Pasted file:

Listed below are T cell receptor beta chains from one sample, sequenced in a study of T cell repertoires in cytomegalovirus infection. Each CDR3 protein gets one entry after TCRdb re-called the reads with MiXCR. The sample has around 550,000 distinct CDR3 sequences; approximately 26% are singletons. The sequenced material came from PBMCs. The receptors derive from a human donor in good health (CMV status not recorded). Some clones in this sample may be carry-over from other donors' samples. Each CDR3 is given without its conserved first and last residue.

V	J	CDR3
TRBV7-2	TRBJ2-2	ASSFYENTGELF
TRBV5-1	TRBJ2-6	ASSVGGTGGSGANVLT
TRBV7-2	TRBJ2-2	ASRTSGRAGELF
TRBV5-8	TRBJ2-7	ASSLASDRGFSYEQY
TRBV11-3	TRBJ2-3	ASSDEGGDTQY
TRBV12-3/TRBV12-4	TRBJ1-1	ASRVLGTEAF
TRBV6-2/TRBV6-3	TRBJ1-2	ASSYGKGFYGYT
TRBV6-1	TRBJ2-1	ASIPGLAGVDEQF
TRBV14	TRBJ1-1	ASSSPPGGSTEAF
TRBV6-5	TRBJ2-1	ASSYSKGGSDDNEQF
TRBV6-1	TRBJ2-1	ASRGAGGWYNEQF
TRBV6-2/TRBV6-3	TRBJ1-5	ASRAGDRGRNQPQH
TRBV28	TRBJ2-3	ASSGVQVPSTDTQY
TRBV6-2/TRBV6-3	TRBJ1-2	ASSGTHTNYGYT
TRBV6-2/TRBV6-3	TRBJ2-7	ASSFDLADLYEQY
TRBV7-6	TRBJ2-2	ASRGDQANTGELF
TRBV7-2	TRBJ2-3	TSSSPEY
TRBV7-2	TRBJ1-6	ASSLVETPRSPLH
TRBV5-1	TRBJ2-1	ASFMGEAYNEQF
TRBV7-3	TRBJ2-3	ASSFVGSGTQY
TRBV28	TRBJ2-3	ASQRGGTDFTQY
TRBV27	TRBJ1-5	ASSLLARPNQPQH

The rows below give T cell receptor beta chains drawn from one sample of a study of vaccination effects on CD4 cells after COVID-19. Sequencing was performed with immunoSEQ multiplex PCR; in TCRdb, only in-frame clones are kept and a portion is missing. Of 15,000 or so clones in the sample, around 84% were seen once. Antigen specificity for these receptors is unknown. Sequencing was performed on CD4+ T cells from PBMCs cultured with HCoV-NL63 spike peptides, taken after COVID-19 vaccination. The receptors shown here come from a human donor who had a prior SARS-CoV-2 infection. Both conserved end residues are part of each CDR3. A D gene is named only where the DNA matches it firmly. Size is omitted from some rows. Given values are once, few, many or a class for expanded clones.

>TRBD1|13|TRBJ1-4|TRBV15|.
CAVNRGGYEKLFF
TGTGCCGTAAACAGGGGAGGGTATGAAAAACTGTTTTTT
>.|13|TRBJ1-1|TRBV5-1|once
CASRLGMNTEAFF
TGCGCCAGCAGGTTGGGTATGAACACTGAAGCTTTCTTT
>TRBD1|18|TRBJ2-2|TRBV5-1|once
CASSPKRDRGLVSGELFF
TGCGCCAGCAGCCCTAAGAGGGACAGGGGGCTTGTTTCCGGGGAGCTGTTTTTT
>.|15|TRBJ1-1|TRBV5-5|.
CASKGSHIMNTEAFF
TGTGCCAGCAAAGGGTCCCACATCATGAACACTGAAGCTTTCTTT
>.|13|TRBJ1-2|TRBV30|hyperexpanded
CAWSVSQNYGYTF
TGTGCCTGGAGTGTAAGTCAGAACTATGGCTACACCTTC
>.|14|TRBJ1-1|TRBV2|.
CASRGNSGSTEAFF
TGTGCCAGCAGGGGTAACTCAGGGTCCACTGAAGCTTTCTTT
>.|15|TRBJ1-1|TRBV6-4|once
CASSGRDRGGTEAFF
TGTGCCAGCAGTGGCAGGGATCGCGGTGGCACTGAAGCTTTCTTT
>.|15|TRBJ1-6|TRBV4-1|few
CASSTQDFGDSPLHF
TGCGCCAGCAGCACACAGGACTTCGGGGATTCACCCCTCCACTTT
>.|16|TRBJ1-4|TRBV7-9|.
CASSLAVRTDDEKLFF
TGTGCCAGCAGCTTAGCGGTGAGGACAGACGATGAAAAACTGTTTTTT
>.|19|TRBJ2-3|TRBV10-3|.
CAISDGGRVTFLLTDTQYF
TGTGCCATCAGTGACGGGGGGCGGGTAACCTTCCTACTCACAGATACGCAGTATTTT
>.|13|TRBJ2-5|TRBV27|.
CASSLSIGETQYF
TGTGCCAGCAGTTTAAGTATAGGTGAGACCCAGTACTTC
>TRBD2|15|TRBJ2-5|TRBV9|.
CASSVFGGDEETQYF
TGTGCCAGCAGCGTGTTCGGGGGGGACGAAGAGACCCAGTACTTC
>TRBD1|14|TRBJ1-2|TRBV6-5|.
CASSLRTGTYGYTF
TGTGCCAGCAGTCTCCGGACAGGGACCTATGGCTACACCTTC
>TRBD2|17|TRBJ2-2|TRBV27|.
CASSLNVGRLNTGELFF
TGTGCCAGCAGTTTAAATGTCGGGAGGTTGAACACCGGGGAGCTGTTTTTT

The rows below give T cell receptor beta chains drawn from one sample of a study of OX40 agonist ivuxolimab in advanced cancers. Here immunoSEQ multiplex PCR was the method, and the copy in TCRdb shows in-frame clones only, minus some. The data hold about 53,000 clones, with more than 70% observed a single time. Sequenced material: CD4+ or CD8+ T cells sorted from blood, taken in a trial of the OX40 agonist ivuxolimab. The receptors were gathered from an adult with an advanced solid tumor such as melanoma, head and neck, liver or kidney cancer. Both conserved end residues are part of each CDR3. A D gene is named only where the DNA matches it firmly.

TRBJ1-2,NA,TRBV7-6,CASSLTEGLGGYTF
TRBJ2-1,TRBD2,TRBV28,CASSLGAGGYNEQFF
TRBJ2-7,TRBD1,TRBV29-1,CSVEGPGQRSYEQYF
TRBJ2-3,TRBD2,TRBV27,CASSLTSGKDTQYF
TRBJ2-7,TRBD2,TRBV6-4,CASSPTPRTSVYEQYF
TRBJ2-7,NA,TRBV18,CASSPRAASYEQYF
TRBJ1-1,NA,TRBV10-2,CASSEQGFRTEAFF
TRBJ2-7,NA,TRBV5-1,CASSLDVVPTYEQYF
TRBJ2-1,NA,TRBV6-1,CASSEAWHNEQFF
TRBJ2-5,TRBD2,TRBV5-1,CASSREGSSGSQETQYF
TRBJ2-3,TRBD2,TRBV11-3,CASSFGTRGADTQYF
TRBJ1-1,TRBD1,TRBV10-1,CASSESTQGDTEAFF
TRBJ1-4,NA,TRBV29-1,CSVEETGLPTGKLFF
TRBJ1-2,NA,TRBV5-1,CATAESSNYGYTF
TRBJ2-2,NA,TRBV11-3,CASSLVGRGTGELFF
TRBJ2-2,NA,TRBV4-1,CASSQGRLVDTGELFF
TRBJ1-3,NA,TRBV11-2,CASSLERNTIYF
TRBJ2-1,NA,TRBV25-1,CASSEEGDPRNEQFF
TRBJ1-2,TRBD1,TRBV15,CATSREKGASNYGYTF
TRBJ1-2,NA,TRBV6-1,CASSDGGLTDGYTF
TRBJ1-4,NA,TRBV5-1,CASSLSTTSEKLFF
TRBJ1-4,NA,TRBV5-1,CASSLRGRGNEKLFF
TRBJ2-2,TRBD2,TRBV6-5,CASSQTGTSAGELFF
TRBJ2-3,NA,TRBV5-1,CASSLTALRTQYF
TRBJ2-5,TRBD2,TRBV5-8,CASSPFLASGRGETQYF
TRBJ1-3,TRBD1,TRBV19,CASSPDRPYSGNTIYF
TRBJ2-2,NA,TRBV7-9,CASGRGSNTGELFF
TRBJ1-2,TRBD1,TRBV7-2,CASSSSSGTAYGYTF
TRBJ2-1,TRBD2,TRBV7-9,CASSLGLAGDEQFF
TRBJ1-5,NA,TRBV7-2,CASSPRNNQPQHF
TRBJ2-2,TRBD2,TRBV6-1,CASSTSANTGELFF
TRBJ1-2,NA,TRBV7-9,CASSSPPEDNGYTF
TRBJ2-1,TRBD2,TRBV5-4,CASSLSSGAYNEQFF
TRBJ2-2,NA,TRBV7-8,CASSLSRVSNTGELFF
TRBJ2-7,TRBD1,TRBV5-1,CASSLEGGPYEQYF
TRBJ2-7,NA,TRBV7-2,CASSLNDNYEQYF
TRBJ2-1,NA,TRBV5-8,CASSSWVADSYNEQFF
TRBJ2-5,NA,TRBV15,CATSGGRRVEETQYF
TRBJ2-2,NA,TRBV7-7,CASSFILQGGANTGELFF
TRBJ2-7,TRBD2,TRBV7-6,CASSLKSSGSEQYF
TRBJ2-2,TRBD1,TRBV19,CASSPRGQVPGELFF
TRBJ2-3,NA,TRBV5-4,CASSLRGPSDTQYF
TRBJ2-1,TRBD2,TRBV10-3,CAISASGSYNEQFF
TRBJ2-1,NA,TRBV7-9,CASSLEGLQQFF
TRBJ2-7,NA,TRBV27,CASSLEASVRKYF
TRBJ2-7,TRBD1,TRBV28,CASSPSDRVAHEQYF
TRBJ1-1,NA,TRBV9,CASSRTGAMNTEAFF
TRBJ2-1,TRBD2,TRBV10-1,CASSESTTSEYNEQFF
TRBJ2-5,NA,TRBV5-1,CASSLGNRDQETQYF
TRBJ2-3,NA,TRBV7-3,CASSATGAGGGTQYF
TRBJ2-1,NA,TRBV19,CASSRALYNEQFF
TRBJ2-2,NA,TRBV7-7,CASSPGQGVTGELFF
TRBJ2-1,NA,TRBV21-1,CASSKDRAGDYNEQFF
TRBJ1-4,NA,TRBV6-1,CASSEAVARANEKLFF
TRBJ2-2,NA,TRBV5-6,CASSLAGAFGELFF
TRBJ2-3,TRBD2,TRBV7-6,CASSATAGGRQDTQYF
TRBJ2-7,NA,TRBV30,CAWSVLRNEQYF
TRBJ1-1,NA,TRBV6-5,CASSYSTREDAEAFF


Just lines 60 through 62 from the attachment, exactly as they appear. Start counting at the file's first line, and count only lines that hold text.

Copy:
CASSVFGGDEETQYF
TGTGCCAGCAGCGTGTTCGGGGGGGACGAAGAGACCCAGTACTTC
>TRBD1|14|TRBJ1-2|TRBV6-5|.